Blog Note: Both Abhisit and the Thai military has been saying that the security situation in the Thai Deep South is getter better. The fact is that more are being killed per day in 2009 than in 2008. The following is from an expert on terrorism. The blog is available in the National Security Section in Thai Intelligent.
By Zachary Abuza
It has now been one year since Thai Prime Minister Abhisit Vejjajiva and the Democrat Party assumed power in Thailand. He promised to resolve the violence and search for a political solution for the Malay insurgency that has left more than 4,000 people dead since January 2004. Southern Thailand has been the scene of escalating violence that has led to de facto ethnic cleansing (15% of Buddhist population has fled) and the erosion of the social fabric of the southern Malay-majority provinces.
In the run up to last week’s summit with Malaysian Prime Minister Najib Razak, Prime Minister Abhisit made several assertions: First, the violence has gone down in the South. This is not quite true. He cited the death toll from 2004 to its peak in 2007. Violence dropped precipitously in 2008, the year before he came to power. From 2004-06, the rate of violence was 1.5 people/day killed. At its peak, from September 2006 to July 2007, the average was 5 people per day killed. The violence dropped in 2008 to well under one person a day being killed.
But since 15 December 2008, when he became when the People’s Power Party was ousted, and Abhisit became Prime Minister, violence has actually increased. Since 15 December 2008,1.2 people a day have been killed; well below the peak, but clearly an un-sustainable rate.
In the past year, based on my open-source statistics that are very conservative and tend to under-report the violence, some 429 people have been killed and 811 wounded. Those killed include 25 police, 35 soldiers and 26 paramilitary rangers. 303 civilians, 13 teachers, one monk and 26 village defense volunteers were also killed. In the past year, there have been 155 bombings, including 3 car bombs, and roughly 30 attempted bombings. There have been 11 beheadings and corpses have been burnt or desecrated 18 times. 10 schools were arsoned.
The 60,000 strong security forces are unable to defeat the insurgents who continue to be able to attack at will. While the arrest earlier this week of three Thai citizens in Malaysia, alleged bomb-makers, will help, the reality is few insurgents have been arrested and convicted.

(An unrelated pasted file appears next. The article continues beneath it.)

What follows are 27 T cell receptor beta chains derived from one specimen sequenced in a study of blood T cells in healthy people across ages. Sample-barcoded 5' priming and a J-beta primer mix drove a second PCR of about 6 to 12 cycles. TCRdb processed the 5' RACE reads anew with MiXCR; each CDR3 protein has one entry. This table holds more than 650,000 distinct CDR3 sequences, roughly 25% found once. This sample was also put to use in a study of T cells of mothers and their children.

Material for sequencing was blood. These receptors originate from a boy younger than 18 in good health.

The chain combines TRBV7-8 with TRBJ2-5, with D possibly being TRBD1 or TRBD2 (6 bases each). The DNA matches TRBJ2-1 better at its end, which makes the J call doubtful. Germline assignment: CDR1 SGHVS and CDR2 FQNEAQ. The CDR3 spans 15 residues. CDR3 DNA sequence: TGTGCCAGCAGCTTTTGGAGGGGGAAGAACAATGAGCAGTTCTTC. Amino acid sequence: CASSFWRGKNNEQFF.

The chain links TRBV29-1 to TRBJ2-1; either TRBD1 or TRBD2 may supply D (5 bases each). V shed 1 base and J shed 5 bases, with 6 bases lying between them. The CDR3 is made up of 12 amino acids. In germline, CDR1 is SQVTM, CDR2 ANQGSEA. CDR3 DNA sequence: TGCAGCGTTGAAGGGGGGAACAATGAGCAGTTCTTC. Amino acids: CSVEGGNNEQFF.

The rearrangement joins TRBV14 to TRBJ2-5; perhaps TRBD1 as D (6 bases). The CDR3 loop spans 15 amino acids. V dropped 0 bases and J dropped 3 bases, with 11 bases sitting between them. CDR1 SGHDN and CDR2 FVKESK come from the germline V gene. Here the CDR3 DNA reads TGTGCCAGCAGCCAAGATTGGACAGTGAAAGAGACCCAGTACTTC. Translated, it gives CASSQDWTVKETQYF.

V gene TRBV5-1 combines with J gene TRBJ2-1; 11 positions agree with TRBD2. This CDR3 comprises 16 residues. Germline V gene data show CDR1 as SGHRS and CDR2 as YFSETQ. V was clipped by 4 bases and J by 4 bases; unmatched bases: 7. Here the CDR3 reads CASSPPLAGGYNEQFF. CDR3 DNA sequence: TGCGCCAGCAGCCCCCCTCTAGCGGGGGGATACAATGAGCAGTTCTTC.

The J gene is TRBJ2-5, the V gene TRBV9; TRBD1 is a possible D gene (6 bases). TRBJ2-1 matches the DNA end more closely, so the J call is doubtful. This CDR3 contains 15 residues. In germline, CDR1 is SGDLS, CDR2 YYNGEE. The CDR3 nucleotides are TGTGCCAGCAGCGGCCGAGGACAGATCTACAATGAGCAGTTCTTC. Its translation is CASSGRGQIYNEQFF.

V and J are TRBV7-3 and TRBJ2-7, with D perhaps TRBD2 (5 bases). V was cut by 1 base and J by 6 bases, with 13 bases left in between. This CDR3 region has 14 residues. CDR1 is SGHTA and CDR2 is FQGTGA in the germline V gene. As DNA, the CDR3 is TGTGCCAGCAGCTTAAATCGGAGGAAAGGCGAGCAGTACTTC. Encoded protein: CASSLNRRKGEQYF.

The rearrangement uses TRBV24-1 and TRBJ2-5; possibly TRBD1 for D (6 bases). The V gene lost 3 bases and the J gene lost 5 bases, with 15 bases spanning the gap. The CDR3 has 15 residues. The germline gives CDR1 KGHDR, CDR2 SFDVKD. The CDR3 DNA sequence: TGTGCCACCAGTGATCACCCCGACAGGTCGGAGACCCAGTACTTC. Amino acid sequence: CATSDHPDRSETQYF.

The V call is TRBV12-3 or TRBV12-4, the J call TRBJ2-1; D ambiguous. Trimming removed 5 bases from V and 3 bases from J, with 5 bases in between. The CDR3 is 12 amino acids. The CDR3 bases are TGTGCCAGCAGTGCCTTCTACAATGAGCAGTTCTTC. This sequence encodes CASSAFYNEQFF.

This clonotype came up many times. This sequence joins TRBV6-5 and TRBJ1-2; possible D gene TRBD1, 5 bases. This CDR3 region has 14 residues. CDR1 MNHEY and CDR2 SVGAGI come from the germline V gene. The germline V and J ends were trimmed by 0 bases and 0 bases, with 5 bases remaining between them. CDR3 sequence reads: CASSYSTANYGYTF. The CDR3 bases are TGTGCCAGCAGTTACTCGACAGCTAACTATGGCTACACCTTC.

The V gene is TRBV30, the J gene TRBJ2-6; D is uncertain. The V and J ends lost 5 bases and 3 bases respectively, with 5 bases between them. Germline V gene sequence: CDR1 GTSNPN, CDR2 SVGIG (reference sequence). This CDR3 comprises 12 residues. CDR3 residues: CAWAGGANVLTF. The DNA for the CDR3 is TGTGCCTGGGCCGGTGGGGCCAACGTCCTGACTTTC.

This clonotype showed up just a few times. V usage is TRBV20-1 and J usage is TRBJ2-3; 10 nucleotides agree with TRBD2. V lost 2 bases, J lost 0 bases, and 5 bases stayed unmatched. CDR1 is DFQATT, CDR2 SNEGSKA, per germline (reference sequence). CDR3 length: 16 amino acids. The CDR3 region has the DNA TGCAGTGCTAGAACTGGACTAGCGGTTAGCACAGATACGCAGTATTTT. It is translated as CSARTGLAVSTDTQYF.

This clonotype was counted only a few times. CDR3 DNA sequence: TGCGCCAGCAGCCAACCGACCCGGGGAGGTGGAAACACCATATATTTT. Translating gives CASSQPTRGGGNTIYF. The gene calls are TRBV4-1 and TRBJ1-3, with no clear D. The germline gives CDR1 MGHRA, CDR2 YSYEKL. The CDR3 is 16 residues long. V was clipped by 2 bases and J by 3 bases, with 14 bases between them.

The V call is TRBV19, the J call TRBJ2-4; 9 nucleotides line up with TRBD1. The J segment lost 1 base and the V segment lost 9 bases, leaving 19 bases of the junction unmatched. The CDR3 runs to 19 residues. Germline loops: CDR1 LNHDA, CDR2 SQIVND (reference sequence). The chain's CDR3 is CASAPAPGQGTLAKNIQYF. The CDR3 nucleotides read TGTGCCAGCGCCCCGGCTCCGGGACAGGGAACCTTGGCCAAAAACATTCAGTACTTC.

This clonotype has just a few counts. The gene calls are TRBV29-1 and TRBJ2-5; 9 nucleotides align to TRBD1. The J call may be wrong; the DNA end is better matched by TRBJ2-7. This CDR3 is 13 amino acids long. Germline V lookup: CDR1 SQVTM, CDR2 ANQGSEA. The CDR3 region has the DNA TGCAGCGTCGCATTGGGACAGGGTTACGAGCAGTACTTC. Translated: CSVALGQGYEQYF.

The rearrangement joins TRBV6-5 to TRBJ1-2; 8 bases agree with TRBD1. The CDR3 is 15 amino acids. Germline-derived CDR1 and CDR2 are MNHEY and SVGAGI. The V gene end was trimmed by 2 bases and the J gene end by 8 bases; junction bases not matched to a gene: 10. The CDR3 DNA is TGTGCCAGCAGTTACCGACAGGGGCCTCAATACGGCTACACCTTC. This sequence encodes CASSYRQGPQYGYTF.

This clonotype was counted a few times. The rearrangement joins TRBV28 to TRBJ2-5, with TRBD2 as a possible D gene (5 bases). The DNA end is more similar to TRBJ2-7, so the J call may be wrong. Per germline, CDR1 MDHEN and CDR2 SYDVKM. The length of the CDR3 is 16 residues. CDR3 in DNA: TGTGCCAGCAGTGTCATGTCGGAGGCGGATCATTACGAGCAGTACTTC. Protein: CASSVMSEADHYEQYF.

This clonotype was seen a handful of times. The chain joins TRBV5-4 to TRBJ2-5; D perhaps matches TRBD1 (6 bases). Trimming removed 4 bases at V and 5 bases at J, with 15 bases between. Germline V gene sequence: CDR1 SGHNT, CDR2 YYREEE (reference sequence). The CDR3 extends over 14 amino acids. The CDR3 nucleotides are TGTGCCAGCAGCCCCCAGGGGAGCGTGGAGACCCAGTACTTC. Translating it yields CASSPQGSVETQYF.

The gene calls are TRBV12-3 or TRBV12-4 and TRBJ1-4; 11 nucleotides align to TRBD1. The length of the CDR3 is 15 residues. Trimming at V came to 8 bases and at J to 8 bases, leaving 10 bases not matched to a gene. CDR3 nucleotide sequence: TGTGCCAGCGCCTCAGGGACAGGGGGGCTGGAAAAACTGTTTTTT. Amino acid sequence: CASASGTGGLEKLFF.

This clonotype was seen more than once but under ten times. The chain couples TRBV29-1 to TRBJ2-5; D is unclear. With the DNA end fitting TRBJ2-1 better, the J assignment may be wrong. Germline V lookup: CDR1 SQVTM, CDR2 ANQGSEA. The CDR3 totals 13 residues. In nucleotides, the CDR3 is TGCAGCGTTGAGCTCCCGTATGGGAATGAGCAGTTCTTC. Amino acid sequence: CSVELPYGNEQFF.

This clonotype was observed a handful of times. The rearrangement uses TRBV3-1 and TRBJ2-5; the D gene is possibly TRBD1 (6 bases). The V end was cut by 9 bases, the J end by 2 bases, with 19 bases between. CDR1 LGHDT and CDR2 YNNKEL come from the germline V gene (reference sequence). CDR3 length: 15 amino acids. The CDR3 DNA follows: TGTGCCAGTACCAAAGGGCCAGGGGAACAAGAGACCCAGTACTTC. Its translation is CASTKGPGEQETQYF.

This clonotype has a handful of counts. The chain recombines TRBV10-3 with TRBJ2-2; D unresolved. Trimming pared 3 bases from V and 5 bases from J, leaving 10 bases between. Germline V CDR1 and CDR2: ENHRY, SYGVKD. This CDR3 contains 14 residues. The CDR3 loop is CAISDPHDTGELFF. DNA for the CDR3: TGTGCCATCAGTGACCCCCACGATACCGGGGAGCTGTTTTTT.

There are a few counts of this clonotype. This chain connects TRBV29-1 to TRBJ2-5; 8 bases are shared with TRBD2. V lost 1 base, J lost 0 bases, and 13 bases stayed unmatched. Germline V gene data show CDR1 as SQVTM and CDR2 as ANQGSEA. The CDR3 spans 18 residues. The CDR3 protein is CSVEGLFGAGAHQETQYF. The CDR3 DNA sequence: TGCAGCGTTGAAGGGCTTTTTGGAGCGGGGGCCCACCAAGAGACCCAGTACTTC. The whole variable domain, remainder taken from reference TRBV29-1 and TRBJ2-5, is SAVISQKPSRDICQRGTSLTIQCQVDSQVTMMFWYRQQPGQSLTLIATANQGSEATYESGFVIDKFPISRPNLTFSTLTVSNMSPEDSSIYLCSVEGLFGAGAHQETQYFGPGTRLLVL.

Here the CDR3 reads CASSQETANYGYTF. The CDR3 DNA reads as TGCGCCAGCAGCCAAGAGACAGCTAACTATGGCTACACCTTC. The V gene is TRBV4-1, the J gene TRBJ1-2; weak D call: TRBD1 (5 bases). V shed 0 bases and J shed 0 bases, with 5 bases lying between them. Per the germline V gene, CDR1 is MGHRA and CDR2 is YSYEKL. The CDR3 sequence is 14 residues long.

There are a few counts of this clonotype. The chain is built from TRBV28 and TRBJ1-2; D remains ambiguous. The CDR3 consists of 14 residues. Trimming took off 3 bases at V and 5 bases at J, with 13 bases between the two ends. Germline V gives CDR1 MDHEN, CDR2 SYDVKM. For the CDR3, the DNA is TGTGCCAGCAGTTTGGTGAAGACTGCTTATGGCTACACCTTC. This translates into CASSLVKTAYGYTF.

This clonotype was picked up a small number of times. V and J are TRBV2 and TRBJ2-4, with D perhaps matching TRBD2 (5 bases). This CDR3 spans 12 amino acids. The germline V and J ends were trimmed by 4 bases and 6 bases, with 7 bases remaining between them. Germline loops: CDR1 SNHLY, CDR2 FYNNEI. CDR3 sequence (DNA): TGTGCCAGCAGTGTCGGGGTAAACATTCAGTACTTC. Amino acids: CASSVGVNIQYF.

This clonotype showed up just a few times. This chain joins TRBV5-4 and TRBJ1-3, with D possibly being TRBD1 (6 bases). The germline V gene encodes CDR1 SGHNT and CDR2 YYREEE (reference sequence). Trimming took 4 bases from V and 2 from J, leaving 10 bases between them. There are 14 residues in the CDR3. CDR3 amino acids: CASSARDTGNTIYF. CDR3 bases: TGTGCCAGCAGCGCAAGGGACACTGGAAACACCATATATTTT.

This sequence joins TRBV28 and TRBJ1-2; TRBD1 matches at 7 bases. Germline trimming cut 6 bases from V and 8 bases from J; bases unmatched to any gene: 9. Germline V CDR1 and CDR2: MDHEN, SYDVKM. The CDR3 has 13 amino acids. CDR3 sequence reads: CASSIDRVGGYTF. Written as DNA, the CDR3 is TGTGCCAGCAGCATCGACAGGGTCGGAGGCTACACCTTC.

Abhisit’s second was that there needs to be a durable political solution to the crisis. But his government has done little to achieve this. Indeed, the southern crisis has been an almost non-existent priority for a government that is singularly obsessed with former prime minister Thaksin Shinawatra. The south has only become an issue, one year into his tenure, because of the fence-mending summit meeting with his Malaysian counterpart.
There has been no accountability of the security services, which still retain blanket immunity under the Thaksin-era emergency decree. This remains a major irritant of the Muslim community. The government has brought no security forces to justice, nor have they reined in unaccountable Buddhist militias, that often operate as vigilante squads. Government forces still engage in disappearances and EJKs.
Third, Abhisit asserted that the insurgents have no legitimacy. This is patently false and a sign of the government’s denial. The insurgents are not loved. They are brutal- especially towards their own community. Over half of their victims have been their co-religionists, people they deem to be government collaborators, those who preach reconciliation with the Thai state, or those who denounce the insurgents’ violence. The insurgents are more Islamist than the local population and are clearly implementing (slowly) their social agenda.
But to say that they have no legitimacy is incorrect. They are entrenched in their communities. Police and military get little assistance from the population. Most terrorism suspects are never charged. Indeed, at then end of the 30-day detention period, over 80 percent are freed. Few will cooperate with investigations or turn state’s witness because the government does not offer an adequate amount of security. The population may not be 100 percent behind the insurgents, but they are also not supportive of the Thai state, which has been corrupt, abusive, engaged in systematic violations of human rights, favors the Buddhist community, and which does not provide adequate security. In sum, the insurgents are not doing a better job than the government in winning hearts and minds, but they are not doing worse, either. And in an insurgency, this is often enough.
While, there have been no bombings in the tourist venues of Phuket or Bangkok, I make the case that they do not have to. They are achieving their short-term goals:
1. Making the region ungovernable.
2. Eliminating potential local opposition
3. Destroying secular institutions and forcing people into parallel Islamist organization: in short imposing their social agenda on the population.
But it’s probably a matter of time. What happens in Yala, won’t always stay in Yala. The insurgents have the technical capacity and a demonstrated willingness to engage in mass casualty attacks, such as the 6 October 2009 car bombing of the Merlin Hotel in Narathiwat’s Sungai Golok.
But we should be concerned for a number of reasons: First, there is no end in sight. The government has made little headway in defeating the insurgents or winning back the hearts and minds of the local population. This remains the most lethal conflict in Southeast Asia. While we are inured by the violence in Iraq and Afghanistan, small conflicts left to fester do not benefit anyone’s security. Conflicts feed off another and become part of the jihadist narrative. Second, this is a lawless and ungoverned space in the heart of Southeast Asia.